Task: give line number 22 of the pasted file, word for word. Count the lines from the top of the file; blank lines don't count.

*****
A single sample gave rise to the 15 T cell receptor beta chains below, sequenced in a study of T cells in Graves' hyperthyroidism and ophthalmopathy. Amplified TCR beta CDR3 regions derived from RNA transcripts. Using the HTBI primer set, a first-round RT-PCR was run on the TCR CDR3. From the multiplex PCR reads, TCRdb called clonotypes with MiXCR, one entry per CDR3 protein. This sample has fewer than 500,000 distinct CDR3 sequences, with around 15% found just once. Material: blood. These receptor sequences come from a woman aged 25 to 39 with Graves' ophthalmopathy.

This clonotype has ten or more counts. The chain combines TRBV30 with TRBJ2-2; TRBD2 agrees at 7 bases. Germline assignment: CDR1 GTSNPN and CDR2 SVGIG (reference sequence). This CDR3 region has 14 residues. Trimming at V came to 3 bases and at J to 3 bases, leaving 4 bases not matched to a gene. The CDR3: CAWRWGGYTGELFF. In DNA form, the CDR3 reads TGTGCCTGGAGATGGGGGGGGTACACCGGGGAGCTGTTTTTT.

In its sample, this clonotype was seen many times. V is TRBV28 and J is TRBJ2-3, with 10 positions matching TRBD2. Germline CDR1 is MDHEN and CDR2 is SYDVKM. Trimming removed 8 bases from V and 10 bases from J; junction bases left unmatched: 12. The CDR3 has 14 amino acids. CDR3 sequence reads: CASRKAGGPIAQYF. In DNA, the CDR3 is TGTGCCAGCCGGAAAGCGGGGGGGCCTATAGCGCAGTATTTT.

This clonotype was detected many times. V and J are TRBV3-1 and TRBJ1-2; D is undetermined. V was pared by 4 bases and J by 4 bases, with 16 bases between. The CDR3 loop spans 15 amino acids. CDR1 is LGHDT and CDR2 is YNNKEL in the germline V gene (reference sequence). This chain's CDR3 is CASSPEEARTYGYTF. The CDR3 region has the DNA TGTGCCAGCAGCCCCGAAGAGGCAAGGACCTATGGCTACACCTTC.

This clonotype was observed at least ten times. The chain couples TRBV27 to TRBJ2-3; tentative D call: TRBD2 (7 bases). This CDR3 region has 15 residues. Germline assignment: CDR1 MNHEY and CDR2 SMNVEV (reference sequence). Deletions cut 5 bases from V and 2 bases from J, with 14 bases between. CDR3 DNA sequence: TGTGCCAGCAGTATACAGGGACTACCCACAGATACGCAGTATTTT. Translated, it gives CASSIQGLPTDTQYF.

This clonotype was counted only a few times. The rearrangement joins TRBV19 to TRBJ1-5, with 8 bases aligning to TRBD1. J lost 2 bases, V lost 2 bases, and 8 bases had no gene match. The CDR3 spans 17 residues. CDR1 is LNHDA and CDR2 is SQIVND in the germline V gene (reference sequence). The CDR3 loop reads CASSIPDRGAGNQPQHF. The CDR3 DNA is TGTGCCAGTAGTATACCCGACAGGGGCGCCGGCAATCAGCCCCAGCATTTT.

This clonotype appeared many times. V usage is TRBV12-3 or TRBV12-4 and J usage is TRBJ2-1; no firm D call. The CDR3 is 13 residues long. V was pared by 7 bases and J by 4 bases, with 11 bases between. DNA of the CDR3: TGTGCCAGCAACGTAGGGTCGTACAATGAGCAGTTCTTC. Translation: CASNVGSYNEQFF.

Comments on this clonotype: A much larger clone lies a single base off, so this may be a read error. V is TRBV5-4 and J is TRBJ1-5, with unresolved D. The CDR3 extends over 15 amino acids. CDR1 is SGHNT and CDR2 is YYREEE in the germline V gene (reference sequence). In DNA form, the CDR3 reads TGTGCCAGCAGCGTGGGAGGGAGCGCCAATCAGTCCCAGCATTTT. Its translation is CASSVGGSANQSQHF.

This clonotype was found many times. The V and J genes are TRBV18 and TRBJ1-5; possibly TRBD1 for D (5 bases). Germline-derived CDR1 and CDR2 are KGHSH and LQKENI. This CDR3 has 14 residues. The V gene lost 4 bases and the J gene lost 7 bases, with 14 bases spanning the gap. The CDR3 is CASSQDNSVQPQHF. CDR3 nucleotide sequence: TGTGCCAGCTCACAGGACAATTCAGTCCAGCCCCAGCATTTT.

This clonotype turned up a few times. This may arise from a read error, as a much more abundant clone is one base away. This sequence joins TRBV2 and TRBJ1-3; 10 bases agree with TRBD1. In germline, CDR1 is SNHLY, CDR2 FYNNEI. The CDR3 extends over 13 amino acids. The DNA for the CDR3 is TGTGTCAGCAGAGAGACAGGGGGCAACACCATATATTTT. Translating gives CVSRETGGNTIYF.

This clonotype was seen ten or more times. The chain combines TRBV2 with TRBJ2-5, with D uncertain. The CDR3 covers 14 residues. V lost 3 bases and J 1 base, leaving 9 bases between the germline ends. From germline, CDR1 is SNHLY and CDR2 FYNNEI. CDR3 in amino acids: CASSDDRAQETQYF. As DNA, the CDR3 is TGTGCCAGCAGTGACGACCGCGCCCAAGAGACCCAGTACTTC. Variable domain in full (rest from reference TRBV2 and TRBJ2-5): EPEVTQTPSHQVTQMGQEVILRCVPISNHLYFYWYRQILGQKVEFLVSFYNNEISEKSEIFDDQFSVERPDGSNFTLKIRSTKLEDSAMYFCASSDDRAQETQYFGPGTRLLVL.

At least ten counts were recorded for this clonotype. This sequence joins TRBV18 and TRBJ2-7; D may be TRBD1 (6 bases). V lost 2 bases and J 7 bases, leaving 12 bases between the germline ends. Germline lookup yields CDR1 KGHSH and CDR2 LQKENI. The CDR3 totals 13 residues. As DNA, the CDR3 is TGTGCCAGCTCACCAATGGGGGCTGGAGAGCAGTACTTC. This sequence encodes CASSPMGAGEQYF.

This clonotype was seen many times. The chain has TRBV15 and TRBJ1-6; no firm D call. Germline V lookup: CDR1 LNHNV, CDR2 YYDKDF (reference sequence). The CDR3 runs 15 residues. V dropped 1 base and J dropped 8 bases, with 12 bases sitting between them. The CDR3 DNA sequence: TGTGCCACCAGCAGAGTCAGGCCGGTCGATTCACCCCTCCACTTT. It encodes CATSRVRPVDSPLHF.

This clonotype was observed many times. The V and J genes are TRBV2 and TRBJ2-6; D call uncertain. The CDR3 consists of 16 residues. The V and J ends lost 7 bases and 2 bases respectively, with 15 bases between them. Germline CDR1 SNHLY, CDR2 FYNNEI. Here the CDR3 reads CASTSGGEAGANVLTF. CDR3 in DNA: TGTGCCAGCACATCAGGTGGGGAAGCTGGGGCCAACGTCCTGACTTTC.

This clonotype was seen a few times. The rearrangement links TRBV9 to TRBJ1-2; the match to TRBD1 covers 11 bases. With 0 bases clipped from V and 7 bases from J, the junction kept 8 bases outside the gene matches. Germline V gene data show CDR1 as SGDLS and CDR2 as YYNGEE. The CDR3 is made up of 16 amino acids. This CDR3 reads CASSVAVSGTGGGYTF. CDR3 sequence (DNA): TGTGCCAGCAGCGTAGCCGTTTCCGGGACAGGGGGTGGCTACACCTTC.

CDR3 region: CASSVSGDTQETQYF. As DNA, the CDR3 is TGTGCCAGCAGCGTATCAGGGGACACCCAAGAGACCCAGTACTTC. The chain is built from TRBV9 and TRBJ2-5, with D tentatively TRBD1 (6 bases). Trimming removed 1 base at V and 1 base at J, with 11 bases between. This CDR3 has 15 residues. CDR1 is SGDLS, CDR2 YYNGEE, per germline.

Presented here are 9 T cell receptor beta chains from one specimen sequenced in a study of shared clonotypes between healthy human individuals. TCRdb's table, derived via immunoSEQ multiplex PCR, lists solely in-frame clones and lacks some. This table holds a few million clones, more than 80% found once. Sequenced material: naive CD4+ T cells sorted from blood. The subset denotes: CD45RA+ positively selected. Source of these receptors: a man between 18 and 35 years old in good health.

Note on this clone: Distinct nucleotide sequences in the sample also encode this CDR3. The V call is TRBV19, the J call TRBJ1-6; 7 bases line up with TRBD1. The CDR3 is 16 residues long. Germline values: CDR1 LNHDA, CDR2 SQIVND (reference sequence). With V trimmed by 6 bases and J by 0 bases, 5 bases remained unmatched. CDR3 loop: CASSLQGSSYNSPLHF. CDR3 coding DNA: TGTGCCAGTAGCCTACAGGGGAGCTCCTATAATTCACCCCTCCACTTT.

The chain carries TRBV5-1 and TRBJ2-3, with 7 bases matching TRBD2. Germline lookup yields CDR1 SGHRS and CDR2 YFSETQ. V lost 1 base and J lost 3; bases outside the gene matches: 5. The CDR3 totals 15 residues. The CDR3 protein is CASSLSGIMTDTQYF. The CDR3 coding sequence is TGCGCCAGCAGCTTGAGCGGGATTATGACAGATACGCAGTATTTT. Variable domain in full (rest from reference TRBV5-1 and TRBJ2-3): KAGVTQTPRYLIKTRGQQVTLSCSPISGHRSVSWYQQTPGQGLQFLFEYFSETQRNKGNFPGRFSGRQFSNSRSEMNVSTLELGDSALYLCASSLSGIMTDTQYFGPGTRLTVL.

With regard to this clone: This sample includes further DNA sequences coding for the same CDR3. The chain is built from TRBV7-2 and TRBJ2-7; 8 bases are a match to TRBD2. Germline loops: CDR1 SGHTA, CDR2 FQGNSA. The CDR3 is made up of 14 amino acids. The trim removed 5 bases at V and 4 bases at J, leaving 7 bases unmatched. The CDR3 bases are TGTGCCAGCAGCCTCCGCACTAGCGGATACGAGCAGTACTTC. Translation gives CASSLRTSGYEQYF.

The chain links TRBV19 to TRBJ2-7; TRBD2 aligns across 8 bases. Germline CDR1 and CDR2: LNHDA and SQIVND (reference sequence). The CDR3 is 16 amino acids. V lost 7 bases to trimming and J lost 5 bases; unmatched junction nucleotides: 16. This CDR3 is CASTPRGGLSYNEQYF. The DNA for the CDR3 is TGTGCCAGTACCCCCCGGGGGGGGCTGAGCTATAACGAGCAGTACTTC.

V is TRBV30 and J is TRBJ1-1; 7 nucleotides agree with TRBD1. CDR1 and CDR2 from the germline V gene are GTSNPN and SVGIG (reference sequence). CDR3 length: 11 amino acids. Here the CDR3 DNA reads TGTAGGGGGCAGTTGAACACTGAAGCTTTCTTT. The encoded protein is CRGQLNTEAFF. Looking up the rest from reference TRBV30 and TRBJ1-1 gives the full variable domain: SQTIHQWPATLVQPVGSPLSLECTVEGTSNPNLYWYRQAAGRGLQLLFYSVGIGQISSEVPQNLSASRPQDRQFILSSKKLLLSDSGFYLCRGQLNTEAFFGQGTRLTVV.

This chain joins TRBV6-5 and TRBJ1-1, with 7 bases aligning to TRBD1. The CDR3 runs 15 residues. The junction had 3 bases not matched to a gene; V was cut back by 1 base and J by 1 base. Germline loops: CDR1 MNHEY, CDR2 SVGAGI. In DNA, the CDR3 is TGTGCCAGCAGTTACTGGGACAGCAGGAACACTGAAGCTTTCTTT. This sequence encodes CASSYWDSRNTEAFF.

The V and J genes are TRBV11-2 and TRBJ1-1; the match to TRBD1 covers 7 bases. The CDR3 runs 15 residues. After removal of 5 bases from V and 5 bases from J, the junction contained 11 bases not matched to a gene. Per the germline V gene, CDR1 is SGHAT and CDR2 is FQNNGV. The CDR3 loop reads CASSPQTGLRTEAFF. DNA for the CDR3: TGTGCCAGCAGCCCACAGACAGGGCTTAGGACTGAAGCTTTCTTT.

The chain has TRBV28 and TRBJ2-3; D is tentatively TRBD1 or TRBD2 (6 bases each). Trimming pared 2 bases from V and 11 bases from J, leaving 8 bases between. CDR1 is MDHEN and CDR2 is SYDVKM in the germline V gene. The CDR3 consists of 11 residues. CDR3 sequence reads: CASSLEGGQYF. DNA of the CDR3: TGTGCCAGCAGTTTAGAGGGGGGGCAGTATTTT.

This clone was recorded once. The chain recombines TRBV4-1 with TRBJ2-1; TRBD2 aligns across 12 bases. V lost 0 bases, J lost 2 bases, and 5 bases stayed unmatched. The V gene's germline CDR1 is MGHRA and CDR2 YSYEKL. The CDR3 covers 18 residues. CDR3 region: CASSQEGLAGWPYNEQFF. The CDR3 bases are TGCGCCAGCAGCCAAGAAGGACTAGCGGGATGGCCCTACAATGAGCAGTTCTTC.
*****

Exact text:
V is TRBV30 and J is TRBJ1-1; 7 nucleotides agree with TRBD1. CDR1 and CDR2 from the germline V gene are GTSNPN and SVGIG (reference sequence). CDR3 length: 11 amino acids. Here the CDR3 DNA reads TGTAGGGGGCAGTTGAACACTGAAGCTTTCTTT. The encoded protein is CRGQLNTEAFF. Looking up the rest from reference TRBV30 and TRBJ1-1 gives the full variable domain: SQTIHQWPATLVQPVGSPLSLECTVEGTSNPNLYWYRQAAGRGLQLLFYSVGIGQISSEVPQNLSASRPQDRQFILSSKKLLLSDSGFYLCRGQLNTEAFFGQGTRLTVV.